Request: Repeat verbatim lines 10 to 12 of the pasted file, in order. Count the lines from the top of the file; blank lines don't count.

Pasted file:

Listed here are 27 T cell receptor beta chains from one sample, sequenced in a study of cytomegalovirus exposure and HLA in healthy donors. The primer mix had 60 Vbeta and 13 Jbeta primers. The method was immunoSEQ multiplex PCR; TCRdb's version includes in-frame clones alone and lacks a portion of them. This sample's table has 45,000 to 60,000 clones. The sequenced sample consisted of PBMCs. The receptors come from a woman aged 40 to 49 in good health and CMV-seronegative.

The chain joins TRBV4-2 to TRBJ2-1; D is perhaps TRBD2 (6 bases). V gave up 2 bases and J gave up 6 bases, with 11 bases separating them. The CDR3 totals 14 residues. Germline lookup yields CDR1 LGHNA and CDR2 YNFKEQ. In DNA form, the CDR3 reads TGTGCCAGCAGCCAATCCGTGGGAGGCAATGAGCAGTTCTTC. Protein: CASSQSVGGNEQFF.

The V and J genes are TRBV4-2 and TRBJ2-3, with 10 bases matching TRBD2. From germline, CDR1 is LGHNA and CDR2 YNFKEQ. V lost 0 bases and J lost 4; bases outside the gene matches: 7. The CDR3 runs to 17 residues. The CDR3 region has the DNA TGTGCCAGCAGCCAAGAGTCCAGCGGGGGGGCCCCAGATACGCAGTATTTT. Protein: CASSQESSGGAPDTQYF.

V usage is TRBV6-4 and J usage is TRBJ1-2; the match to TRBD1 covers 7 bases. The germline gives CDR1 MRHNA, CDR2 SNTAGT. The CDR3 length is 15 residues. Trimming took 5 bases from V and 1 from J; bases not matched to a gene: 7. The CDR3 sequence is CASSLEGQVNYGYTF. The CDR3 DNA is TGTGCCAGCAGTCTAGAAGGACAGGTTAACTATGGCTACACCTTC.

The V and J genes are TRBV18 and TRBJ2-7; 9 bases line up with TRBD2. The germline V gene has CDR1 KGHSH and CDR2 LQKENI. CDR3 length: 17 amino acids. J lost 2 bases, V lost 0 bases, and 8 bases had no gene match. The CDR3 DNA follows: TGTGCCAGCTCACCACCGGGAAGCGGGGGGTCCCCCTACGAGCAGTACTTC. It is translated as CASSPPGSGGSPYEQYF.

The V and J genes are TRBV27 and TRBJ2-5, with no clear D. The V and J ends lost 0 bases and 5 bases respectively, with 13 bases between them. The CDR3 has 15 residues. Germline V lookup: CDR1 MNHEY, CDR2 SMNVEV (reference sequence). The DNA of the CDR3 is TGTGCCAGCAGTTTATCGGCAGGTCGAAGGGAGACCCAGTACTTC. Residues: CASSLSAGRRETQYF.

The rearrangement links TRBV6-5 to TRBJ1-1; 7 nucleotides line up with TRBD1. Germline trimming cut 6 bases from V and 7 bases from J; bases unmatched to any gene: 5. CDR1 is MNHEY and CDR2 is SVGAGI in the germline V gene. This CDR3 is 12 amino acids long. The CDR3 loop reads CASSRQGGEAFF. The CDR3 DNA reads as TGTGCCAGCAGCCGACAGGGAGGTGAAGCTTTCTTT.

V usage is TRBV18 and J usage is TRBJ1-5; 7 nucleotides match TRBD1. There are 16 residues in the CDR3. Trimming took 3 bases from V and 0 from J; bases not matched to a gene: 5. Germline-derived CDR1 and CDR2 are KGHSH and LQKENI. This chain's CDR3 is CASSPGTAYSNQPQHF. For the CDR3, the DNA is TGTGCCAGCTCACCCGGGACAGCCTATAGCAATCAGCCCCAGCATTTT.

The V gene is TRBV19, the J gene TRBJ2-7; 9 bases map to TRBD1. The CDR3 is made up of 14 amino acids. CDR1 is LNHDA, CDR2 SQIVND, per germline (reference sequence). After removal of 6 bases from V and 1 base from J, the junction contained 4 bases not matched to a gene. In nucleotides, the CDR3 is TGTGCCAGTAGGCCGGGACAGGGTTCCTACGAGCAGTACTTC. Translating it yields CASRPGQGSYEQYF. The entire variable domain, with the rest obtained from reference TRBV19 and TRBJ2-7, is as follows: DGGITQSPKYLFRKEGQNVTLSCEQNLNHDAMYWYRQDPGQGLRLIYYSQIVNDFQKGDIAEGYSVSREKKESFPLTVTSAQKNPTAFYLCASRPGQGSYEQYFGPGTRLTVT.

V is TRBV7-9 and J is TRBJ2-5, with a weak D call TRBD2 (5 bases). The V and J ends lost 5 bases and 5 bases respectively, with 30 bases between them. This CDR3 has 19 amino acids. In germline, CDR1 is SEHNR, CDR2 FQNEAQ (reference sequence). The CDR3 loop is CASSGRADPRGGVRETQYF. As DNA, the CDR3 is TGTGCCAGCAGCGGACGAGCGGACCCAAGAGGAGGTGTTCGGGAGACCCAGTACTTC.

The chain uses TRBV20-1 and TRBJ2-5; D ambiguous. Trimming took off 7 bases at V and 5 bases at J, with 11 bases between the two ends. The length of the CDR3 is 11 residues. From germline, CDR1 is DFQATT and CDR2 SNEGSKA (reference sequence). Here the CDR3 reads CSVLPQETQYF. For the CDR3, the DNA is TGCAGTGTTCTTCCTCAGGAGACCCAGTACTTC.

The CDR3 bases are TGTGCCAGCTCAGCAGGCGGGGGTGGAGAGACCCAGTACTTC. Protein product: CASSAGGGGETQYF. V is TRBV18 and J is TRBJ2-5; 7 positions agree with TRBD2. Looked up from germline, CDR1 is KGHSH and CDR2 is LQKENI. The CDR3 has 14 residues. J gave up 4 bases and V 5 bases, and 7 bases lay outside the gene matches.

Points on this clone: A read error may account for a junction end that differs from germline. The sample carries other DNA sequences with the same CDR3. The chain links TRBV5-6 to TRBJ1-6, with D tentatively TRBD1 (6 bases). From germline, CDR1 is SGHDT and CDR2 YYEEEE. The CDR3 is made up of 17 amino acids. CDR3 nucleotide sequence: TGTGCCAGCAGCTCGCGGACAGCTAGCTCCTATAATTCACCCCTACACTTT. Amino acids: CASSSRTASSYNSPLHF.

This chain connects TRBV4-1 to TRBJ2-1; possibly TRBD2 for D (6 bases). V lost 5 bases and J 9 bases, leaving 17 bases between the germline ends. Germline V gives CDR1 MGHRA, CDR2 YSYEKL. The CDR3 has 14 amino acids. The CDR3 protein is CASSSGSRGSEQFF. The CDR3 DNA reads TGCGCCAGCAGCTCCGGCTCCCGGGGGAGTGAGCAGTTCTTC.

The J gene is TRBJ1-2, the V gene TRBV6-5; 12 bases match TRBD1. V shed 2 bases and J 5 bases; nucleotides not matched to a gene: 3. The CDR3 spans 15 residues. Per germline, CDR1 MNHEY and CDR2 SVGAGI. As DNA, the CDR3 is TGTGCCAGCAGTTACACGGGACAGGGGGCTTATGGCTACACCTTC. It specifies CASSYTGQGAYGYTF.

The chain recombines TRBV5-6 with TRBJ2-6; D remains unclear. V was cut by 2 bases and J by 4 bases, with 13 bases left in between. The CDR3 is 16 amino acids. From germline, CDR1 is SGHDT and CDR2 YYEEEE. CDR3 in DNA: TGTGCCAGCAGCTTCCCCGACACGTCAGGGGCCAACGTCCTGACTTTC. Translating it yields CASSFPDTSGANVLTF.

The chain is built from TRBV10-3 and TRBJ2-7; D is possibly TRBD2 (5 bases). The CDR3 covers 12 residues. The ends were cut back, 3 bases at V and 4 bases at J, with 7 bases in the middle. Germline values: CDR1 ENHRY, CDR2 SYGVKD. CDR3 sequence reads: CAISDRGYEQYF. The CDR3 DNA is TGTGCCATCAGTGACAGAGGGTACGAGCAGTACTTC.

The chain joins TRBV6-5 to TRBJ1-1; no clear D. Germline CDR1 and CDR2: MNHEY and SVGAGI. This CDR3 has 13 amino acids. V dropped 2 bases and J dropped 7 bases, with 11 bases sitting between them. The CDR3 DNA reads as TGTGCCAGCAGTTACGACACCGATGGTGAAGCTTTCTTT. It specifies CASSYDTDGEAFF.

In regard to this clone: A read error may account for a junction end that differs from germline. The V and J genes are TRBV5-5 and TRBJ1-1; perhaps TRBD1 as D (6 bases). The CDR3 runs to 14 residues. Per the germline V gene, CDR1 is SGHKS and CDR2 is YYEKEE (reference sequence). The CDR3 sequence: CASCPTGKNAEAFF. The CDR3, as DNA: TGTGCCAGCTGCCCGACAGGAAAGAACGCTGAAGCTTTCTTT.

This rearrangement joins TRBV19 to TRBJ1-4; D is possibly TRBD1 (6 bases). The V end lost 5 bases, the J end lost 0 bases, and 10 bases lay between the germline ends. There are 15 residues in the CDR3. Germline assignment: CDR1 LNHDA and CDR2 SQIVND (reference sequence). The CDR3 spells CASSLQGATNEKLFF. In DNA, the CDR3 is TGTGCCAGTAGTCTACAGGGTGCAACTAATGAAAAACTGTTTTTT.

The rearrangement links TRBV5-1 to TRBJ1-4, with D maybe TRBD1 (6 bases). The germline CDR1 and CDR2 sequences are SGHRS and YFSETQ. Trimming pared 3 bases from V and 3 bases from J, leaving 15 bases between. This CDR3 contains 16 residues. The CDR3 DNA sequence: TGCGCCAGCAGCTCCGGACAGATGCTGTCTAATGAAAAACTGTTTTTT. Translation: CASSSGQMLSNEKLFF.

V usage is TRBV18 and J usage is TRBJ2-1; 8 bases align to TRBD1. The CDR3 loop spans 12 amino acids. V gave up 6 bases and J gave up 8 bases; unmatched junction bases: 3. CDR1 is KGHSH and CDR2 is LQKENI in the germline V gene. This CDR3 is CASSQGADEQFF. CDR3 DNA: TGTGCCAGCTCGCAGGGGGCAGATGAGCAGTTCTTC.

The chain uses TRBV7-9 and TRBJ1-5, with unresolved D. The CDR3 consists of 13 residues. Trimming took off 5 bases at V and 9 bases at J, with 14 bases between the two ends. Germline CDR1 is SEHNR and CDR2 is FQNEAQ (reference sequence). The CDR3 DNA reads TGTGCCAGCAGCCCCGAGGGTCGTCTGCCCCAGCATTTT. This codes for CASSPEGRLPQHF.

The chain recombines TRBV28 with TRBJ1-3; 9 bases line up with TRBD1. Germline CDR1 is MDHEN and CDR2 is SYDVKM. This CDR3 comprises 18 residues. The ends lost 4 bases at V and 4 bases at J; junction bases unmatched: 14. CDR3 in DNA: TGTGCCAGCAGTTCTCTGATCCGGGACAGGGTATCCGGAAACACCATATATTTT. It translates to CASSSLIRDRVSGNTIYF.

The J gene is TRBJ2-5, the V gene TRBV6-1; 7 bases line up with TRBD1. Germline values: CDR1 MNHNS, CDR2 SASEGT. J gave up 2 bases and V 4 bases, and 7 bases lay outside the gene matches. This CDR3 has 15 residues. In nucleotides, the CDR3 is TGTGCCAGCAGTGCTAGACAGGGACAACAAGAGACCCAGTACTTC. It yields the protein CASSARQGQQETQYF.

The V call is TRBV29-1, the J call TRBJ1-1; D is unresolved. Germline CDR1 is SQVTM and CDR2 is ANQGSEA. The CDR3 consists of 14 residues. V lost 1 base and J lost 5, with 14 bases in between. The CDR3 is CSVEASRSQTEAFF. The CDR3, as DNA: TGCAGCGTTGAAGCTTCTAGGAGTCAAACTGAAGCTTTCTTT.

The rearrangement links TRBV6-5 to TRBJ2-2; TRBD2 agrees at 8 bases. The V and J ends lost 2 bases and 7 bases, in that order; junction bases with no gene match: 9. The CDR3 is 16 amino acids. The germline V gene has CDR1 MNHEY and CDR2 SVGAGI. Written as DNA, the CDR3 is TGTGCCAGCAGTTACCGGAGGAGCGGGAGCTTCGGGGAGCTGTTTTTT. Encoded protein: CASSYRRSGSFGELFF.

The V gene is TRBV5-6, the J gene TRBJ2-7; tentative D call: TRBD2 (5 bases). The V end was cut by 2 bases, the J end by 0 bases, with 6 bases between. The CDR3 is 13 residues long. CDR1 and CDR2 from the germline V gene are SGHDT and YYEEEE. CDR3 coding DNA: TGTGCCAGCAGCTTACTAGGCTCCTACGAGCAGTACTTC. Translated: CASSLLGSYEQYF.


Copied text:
V is TRBV7-9 and J is TRBJ2-5, with a weak D call TRBD2 (5 bases). The V and J ends lost 5 bases and 5 bases respectively, with 30 bases between them. This CDR3 has 19 amino acids. In germline, CDR1 is SEHNR, CDR2 FQNEAQ (reference sequence). The CDR3 loop is CASSGRADPRGGVRETQYF. As DNA, the CDR3 is TGTGCCAGCAGCGGACGAGCGGACCCAAGAGGAGGTGTTCGGGAGACCCAGTACTTC.

The chain uses TRBV20-1 and TRBJ2-5; D ambiguous. Trimming took off 7 bases at V and 5 bases at J, with 11 bases between the two ends. The length of the CDR3 is 11 residues. From germline, CDR1 is DFQATT and CDR2 SNEGSKA (reference sequence). Here the CDR3 reads CSVLPQETQYF. For the CDR3, the DNA is TGCAGTGTTCTTCCTCAGGAGACCCAGTACTTC.

The CDR3 bases are TGTGCCAGCTCAGCAGGCGGGGGTGGAGAGACCCAGTACTTC. Protein product: CASSAGGGGETQYF. V is TRBV18 and J is TRBJ2-5; 7 positions agree with TRBD2. Looked up from germline, CDR1 is KGHSH and CDR2 is LQKENI. The CDR3 has 14 residues. J gave up 4 bases and V 5 bases, and 7 bases lay outside the gene matches.